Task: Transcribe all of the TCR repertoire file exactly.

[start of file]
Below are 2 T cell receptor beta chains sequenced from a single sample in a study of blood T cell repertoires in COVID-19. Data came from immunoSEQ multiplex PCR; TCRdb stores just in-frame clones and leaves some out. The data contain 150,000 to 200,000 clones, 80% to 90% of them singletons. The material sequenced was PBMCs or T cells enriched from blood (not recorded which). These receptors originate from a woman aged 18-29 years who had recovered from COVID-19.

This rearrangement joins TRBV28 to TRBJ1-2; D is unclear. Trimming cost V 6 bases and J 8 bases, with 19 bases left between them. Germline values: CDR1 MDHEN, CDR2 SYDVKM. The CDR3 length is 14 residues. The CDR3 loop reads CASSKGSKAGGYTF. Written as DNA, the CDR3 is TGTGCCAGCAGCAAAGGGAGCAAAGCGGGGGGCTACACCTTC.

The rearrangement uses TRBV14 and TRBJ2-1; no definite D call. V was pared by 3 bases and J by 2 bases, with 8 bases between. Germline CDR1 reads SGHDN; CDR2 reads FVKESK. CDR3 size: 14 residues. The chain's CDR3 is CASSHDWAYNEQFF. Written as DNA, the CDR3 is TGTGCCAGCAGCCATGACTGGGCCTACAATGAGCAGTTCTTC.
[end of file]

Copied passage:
Below are 2 T cell receptor beta chains sequenced from a single sample in a study of blood T cell repertoires in COVID-19. Data came from immunoSEQ multiplex PCR; TCRdb stores just in-frame clones and leaves some out. The data contain 150,000 to 200,000 clones, 80% to 90% of them singletons. The material sequenced was PBMCs or T cells enriched from blood (not recorded which). These receptors originate from a woman aged 18-29 years who had recovered from COVID-19.

This rearrangement joins TRBV28 to TRBJ1-2; D is unclear. Trimming cost V 6 bases and J 8 bases, with 19 bases left between them. Germline values: CDR1 MDHEN, CDR2 SYDVKM. The CDR3 length is 14 residues. The CDR3 loop reads CASSKGSKAGGYTF. Written as DNA, the CDR3 is TGTGCCAGCAGCAAAGGGAGCAAAGCGGGGGGCTACACCTTC.

The rearrangement uses TRBV14 and TRBJ2-1; no definite D call. V was pared by 3 bases and J by 2 bases, with 8 bases between. Germline CDR1 reads SGHDN; CDR2 reads FVKESK. CDR3 size: 14 residues. The chain's CDR3 is CASSHDWAYNEQFF. Written as DNA, the CDR3 is TGTGCCAGCAGCCATGACTGGGCCTACAATGAGCAGTTCTTC.